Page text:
McNeil’s Tylenol recall hurts all branded drug manufacturers

Most branded over-the-counter (OTC) medications offer one primary benefit over their functionally-equivalent generic alternatives: a consumer perception of superiority in quality and safety.  This is why McNeil’s most recent recall of Tylenol and 5 other medications, driven by both quality and safety issues, is a blow for all manufacturers of branded OTC drugs.

McNeil’s current recall is a result of an unusual moldy, musty, or mildew-like odor in the 6 different affected products (plus line extensions).  The smell was also associated in some cases with nausea, stomach pain, vomiting, or diarrhea.  The cause is attributed to a chemical applied to the wooden pallets used to transport packaging material.

This is, of course, not the first recall for Tylenol.  Its most famous recall was in 1982, when 7 people were killed by Tylenol that was deliberately laced with cyanide.  Whoever caused the issue was never caught.  Even before Johnson & Johnson (McNeil’s parent company) knew the cause of the problem at the time, they aggressively pulled all products from retail shelves in a move that was long heralded as a model for crisis management.  A smaller and less serious recall ocurred in 1986.

This time is different.  For one thing, J&J knew about complaints of the funky odor and resulting illnesses it caused as far back as 2008.  Yet they failed to either follow up aggressively or notify the FDA.  And the FDA is none too pleased about that, leading to the recent issuance of a scathing “warning letter” which J&J must address within 15 days.  In addition, unlike the 1982 case of deliberate tampering, this current issue seems to have been caused by sloppy manufacturing and logistics practices, plain and simple.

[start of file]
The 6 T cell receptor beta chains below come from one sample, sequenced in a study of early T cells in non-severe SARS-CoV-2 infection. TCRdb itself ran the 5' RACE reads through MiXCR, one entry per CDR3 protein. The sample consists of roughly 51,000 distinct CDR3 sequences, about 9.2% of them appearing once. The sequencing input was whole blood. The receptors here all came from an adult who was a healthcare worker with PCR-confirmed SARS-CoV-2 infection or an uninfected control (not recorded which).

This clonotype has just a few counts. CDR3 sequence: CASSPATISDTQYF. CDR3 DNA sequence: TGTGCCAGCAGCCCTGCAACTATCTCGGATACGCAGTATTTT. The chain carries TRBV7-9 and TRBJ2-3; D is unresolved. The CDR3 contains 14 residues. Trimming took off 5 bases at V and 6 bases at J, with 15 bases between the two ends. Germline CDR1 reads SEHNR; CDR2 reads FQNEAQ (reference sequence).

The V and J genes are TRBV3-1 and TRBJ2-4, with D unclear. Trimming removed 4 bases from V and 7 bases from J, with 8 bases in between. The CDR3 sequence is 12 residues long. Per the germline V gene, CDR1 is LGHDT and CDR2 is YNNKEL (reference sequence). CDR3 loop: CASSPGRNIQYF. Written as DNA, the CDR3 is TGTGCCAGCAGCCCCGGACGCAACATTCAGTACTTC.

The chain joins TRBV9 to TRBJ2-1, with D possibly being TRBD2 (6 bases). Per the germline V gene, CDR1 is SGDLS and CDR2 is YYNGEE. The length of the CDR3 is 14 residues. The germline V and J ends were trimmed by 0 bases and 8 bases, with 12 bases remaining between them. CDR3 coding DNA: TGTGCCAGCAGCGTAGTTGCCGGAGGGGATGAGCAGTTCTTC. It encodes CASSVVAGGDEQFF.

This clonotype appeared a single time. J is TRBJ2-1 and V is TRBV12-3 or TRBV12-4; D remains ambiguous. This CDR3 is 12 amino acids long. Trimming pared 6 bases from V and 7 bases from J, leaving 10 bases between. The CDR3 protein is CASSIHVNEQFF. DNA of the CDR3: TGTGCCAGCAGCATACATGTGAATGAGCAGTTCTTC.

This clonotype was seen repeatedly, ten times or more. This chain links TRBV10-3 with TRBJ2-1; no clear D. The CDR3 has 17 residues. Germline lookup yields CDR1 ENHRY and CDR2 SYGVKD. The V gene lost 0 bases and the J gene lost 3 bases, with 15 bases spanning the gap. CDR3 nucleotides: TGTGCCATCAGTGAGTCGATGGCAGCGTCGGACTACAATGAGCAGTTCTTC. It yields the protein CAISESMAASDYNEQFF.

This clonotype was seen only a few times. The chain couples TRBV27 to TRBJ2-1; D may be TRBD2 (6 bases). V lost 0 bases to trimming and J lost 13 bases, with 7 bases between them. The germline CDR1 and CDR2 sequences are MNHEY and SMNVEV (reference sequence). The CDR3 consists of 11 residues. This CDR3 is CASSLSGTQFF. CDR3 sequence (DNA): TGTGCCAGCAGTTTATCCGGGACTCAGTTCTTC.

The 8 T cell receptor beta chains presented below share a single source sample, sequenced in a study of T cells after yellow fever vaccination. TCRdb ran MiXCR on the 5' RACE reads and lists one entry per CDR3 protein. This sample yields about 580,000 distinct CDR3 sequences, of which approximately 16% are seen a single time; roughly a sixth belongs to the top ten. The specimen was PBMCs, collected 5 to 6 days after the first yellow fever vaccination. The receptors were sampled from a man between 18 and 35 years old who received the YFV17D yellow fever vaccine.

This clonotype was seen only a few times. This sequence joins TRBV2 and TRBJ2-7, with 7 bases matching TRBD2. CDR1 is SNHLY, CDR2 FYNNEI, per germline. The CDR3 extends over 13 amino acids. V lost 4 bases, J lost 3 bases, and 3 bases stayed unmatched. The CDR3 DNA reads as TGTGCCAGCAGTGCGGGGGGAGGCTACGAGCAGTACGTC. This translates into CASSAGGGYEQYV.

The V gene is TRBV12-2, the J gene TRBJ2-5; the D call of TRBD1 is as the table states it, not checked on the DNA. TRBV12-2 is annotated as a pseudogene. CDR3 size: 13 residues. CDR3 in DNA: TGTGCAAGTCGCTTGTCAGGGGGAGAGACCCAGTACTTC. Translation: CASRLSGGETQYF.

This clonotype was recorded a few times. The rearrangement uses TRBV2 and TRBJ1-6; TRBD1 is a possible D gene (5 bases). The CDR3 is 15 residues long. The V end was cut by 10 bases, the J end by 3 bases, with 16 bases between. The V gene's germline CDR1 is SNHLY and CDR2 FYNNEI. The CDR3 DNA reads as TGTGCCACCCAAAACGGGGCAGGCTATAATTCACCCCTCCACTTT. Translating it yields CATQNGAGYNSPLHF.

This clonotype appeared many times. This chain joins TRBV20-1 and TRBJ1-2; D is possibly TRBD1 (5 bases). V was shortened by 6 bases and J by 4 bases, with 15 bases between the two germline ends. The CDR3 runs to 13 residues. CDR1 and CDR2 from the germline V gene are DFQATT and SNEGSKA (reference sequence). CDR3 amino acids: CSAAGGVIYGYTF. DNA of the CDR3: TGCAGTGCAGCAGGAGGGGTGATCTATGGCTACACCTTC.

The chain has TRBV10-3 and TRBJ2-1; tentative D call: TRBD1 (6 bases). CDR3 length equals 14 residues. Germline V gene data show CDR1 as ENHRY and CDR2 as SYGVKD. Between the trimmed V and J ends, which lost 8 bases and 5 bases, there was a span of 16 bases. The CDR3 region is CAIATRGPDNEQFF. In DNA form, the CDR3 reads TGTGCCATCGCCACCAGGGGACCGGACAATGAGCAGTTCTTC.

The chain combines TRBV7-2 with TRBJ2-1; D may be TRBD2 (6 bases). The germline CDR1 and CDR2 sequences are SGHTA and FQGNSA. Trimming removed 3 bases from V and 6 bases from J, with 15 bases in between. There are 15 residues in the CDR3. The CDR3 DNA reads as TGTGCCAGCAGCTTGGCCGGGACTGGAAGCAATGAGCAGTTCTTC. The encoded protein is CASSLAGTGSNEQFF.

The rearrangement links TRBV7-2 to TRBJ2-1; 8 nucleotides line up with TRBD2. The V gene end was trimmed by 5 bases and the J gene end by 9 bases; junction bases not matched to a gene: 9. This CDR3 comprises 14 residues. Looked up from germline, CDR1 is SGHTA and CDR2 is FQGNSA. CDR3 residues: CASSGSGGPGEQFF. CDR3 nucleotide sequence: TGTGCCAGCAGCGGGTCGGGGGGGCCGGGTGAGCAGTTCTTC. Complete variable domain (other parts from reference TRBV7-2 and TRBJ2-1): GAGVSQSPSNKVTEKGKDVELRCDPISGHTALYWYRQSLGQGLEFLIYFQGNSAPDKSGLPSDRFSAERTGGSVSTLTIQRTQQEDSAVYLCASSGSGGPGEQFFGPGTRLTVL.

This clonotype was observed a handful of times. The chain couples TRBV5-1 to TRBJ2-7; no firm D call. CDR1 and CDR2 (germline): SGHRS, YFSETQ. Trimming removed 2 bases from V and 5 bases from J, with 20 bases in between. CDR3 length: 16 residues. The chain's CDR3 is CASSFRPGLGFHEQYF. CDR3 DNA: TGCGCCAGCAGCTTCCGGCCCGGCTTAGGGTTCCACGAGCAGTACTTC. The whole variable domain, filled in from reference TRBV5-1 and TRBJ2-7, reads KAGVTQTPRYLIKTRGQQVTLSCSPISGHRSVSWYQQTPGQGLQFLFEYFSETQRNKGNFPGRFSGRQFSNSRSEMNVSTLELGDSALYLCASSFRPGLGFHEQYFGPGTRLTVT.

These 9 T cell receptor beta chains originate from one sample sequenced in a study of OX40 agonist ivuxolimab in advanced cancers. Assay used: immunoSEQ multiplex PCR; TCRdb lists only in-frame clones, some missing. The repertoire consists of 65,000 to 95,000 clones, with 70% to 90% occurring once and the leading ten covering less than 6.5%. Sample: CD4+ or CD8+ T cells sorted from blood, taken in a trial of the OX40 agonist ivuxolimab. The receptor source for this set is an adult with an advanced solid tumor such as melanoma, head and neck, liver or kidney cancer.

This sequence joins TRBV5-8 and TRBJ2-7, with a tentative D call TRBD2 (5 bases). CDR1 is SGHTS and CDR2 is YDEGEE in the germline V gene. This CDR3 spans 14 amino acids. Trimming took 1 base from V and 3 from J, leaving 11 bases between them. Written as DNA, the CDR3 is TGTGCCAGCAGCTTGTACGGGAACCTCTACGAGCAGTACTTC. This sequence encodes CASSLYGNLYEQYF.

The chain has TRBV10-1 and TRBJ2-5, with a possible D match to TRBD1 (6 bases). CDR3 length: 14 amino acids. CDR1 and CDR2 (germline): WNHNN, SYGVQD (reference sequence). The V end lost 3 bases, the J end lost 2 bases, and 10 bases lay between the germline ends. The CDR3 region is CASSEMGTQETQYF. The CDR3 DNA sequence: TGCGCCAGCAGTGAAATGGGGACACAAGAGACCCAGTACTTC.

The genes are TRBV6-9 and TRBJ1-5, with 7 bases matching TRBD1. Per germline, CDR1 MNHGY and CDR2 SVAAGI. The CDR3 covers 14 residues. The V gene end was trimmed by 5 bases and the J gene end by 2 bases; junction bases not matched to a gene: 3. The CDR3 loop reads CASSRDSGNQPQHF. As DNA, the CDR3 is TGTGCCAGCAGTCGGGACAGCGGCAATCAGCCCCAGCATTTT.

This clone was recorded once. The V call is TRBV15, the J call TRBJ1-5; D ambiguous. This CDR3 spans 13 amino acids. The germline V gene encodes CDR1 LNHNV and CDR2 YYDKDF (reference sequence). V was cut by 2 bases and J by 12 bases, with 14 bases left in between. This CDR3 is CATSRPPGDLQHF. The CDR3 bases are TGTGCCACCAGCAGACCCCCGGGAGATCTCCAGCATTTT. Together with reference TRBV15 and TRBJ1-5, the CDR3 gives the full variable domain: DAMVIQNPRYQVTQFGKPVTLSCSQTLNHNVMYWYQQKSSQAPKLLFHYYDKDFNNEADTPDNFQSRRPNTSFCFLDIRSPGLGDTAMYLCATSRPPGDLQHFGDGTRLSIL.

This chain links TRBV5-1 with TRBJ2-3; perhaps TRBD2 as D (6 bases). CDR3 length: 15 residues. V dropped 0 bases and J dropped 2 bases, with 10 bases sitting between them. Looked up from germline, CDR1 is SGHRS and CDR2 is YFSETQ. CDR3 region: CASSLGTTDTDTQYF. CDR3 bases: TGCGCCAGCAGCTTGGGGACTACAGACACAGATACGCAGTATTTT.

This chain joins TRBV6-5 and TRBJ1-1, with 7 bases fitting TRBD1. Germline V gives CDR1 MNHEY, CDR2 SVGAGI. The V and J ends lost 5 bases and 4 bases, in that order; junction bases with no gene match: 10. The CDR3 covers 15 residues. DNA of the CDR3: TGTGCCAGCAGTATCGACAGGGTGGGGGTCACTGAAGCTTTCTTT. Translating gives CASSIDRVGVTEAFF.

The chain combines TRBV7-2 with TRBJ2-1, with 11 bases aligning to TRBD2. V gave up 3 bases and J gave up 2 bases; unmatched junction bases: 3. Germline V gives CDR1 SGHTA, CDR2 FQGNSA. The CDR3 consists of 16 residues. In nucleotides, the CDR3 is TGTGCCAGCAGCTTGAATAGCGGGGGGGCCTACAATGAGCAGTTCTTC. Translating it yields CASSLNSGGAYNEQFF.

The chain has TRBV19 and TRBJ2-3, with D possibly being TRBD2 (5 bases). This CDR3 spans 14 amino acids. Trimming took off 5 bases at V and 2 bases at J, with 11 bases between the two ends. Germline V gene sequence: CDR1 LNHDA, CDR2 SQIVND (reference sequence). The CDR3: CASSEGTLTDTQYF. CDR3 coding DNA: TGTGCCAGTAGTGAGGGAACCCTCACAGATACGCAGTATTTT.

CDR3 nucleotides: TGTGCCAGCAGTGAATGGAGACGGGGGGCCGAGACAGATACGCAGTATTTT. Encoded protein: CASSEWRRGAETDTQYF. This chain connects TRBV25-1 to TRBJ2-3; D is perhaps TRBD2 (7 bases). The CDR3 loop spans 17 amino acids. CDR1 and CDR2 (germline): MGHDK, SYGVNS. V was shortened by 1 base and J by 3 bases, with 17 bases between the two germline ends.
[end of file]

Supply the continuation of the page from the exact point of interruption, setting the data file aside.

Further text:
When you’re dealing with complex, regulated products and complicated distribution systems, occasional safety issues are bound to arise from time to time.  But when quality and safety are the very aspects of differentiation on which your branded product relies, slip-ups like McNeil’s current ones can really create some serious brand vulnerability.

Generic OTC products offer absolutely equivalent efficacy to their branded cousins.  So if the pricier brands aren’t perceived as truly safer than the generics, what’s left?  (devil’s advocate for a moment: the branded products do tend to innovate more often with packaging and delivery system innovations…but even these functional attributes, when successful, are always quickly copied by the generic manufacturers)  So fundamentally, branded OTC medications are primarily relying on their reputation and their perceived safety and quality.

There’s an old rule of thumb in advertising that it takes about 3 ‘impressions’ of a message before it starts to sink in for consumers.  It’s not implausible to apply that same logic to brand crises.  With at least 3 quality & safety-related recalls to date, Tylenol is beginning to send a real message that may start to sink in for consumers: branded OTC medications may be just as prone to safety issues as their generic equivalents.  And if that message sinks in, its good news for OTC generic manufacturers and bad news for the branded pharmaceutical industry in general.

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